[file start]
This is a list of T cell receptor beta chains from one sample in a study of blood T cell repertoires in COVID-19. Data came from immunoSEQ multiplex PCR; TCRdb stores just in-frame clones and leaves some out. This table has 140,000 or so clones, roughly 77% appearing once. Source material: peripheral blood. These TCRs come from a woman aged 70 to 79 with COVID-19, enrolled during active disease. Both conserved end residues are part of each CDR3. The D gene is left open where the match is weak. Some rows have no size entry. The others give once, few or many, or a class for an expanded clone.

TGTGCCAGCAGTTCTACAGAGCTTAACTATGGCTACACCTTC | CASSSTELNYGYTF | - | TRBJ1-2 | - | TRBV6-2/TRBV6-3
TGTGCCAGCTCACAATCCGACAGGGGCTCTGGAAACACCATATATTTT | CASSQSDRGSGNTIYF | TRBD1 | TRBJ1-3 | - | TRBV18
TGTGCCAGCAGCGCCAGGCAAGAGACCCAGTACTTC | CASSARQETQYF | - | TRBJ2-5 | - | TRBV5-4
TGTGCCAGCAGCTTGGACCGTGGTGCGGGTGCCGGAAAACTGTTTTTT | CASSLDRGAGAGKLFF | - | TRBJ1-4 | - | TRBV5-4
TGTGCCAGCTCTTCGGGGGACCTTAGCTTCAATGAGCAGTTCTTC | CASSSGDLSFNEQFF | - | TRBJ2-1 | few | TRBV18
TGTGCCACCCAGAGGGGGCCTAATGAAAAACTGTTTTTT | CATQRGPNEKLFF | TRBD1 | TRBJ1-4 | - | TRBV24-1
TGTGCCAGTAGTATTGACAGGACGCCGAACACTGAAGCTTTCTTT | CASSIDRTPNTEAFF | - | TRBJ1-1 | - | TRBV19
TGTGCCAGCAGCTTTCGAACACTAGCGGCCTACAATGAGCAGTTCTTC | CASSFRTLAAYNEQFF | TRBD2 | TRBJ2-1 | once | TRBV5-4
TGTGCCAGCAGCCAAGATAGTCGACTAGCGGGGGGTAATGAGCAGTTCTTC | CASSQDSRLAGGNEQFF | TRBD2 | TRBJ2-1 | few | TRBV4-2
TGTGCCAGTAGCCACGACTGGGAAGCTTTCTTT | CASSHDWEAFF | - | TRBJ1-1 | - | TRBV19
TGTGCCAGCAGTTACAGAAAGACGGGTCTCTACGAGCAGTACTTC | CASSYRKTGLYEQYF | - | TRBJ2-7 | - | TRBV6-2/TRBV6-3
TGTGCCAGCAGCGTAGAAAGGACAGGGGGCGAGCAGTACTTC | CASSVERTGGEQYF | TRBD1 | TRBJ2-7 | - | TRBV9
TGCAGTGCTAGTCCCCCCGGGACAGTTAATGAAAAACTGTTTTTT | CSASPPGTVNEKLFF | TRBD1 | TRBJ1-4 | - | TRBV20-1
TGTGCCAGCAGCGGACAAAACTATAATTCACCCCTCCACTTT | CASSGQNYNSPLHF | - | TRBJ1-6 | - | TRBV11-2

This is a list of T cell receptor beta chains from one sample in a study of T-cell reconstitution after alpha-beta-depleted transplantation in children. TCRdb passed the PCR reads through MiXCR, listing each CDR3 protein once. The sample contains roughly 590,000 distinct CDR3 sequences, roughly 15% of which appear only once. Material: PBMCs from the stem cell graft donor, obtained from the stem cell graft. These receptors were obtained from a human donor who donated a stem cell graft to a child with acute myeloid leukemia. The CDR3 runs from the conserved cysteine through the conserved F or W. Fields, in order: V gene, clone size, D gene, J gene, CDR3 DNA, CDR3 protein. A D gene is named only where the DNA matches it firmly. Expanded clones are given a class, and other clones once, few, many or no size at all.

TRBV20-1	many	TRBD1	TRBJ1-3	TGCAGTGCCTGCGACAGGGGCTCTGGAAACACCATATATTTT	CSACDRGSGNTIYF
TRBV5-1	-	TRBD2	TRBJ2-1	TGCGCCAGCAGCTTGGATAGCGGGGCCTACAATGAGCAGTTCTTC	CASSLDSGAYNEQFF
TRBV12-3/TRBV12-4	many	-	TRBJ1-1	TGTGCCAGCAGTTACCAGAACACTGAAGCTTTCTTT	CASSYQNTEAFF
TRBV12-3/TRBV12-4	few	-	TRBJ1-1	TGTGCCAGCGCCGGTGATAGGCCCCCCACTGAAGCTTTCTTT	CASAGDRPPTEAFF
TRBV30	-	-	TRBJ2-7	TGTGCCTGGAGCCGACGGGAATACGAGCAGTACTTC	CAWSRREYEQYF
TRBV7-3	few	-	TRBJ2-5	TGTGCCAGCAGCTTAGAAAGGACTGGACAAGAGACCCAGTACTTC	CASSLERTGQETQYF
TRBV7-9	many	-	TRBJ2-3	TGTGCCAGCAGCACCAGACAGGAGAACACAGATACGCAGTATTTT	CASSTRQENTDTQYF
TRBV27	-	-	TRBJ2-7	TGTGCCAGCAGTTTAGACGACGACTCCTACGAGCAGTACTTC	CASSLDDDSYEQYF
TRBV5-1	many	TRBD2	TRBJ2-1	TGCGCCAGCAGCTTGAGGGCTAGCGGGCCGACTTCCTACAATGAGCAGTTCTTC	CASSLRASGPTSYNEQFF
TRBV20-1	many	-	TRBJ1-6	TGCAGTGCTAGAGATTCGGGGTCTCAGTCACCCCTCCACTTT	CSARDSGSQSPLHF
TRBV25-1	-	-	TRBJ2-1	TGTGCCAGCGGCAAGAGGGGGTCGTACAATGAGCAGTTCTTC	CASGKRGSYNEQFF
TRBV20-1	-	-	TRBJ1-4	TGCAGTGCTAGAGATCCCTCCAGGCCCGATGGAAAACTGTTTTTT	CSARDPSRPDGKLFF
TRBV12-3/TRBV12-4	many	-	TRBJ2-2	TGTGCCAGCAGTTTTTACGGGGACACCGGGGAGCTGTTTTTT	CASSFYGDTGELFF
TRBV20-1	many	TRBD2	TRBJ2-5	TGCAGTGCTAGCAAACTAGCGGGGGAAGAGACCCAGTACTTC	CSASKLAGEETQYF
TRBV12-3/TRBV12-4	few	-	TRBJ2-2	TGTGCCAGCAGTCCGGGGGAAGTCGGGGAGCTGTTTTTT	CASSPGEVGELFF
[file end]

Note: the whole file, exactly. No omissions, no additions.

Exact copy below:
This is a list of T cell receptor beta chains from one sample in a study of blood T cell repertoires in COVID-19. Data came from immunoSEQ multiplex PCR; TCRdb stores just in-frame clones and leaves some out. This table has 140,000 or so clones, roughly 77% appearing once. Source material: peripheral blood. These TCRs come from a woman aged 70 to 79 with COVID-19, enrolled during active disease. Both conserved end residues are part of each CDR3. The D gene is left open where the match is weak. Some rows have no size entry. The others give once, few or many, or a class for an expanded clone.

TGTGCCAGCAGTTCTACAGAGCTTAACTATGGCTACACCTTC | CASSSTELNYGYTF | - | TRBJ1-2 | - | TRBV6-2/TRBV6-3
TGTGCCAGCTCACAATCCGACAGGGGCTCTGGAAACACCATATATTTT | CASSQSDRGSGNTIYF | TRBD1 | TRBJ1-3 | - | TRBV18
TGTGCCAGCAGCGCCAGGCAAGAGACCCAGTACTTC | CASSARQETQYF | - | TRBJ2-5 | - | TRBV5-4
TGTGCCAGCAGCTTGGACCGTGGTGCGGGTGCCGGAAAACTGTTTTTT | CASSLDRGAGAGKLFF | - | TRBJ1-4 | - | TRBV5-4
TGTGCCAGCTCTTCGGGGGACCTTAGCTTCAATGAGCAGTTCTTC | CASSSGDLSFNEQFF | - | TRBJ2-1 | few | TRBV18
TGTGCCACCCAGAGGGGGCCTAATGAAAAACTGTTTTTT | CATQRGPNEKLFF | TRBD1 | TRBJ1-4 | - | TRBV24-1
TGTGCCAGTAGTATTGACAGGACGCCGAACACTGAAGCTTTCTTT | CASSIDRTPNTEAFF | - | TRBJ1-1 | - | TRBV19
TGTGCCAGCAGCTTTCGAACACTAGCGGCCTACAATGAGCAGTTCTTC | CASSFRTLAAYNEQFF | TRBD2 | TRBJ2-1 | once | TRBV5-4
TGTGCCAGCAGCCAAGATAGTCGACTAGCGGGGGGTAATGAGCAGTTCTTC | CASSQDSRLAGGNEQFF | TRBD2 | TRBJ2-1 | few | TRBV4-2
TGTGCCAGTAGCCACGACTGGGAAGCTTTCTTT | CASSHDWEAFF | - | TRBJ1-1 | - | TRBV19
TGTGCCAGCAGTTACAGAAAGACGGGTCTCTACGAGCAGTACTTC | CASSYRKTGLYEQYF | - | TRBJ2-7 | - | TRBV6-2/TRBV6-3
TGTGCCAGCAGCGTAGAAAGGACAGGGGGCGAGCAGTACTTC | CASSVERTGGEQYF | TRBD1 | TRBJ2-7 | - | TRBV9
TGCAGTGCTAGTCCCCCCGGGACAGTTAATGAAAAACTGTTTTTT | CSASPPGTVNEKLFF | TRBD1 | TRBJ1-4 | - | TRBV20-1
TGTGCCAGCAGCGGACAAAACTATAATTCACCCCTCCACTTT | CASSGQNYNSPLHF | - | TRBJ1-6 | - | TRBV11-2

This is a list of T cell receptor beta chains from one sample in a study of T-cell reconstitution after alpha-beta-depleted transplantation in children. TCRdb passed the PCR reads through MiXCR, listing each CDR3 protein once. The sample contains roughly 590,000 distinct CDR3 sequences, roughly 15% of which appear only once. Material: PBMCs from the stem cell graft donor, obtained from the stem cell graft. These receptors were obtained from a human donor who donated a stem cell graft to a child with acute myeloid leukemia. The CDR3 runs from the conserved cysteine through the conserved F or W. Fields, in order: V gene, clone size, D gene, J gene, CDR3 DNA, CDR3 protein. A D gene is named only where the DNA matches it firmly. Expanded clones are given a class, and other clones once, few, many or no size at all.

TRBV20-1	many	TRBD1	TRBJ1-3	TGCAGTGCCTGCGACAGGGGCTCTGGAAACACCATATATTTT	CSACDRGSGNTIYF
TRBV5-1	-	TRBD2	TRBJ2-1	TGCGCCAGCAGCTTGGATAGCGGGGCCTACAATGAGCAGTTCTTC	CASSLDSGAYNEQFF
TRBV12-3/TRBV12-4	many	-	TRBJ1-1	TGTGCCAGCAGTTACCAGAACACTGAAGCTTTCTTT	CASSYQNTEAFF
TRBV12-3/TRBV12-4	few	-	TRBJ1-1	TGTGCCAGCGCCGGTGATAGGCCCCCCACTGAAGCTTTCTTT	CASAGDRPPTEAFF
TRBV30	-	-	TRBJ2-7	TGTGCCTGGAGCCGACGGGAATACGAGCAGTACTTC	CAWSRREYEQYF
TRBV7-3	few	-	TRBJ2-5	TGTGCCAGCAGCTTAGAAAGGACTGGACAAGAGACCCAGTACTTC	CASSLERTGQETQYF
TRBV7-9	many	-	TRBJ2-3	TGTGCCAGCAGCACCAGACAGGAGAACACAGATACGCAGTATTTT	CASSTRQENTDTQYF
TRBV27	-	-	TRBJ2-7	TGTGCCAGCAGTTTAGACGACGACTCCTACGAGCAGTACTTC	CASSLDDDSYEQYF
TRBV5-1	many	TRBD2	TRBJ2-1	TGCGCCAGCAGCTTGAGGGCTAGCGGGCCGACTTCCTACAATGAGCAGTTCTTC	CASSLRASGPTSYNEQFF
TRBV20-1	many	-	TRBJ1-6	TGCAGTGCTAGAGATTCGGGGTCTCAGTCACCCCTCCACTTT	CSARDSGSQSPLHF
TRBV25-1	-	-	TRBJ2-1	TGTGCCAGCGGCAAGAGGGGGTCGTACAATGAGCAGTTCTTC	CASGKRGSYNEQFF
TRBV20-1	-	-	TRBJ1-4	TGCAGTGCTAGAGATCCCTCCAGGCCCGATGGAAAACTGTTTTTT	CSARDPSRPDGKLFF
TRBV12-3/TRBV12-4	many	-	TRBJ2-2	TGTGCCAGCAGTTTTTACGGGGACACCGGGGAGCTGTTTTTT	CASSFYGDTGELFF
TRBV20-1	many	TRBD2	TRBJ2-5	TGCAGTGCTAGCAAACTAGCGGGGGAAGAGACCCAGTACTTC	CSASKLAGEETQYF
TRBV12-3/TRBV12-4	few	-	TRBJ2-2	TGTGCCAGCAGTCCGGGGGAAGTCGGGGAGCTGTTTTTT	CASSPGEVGELFF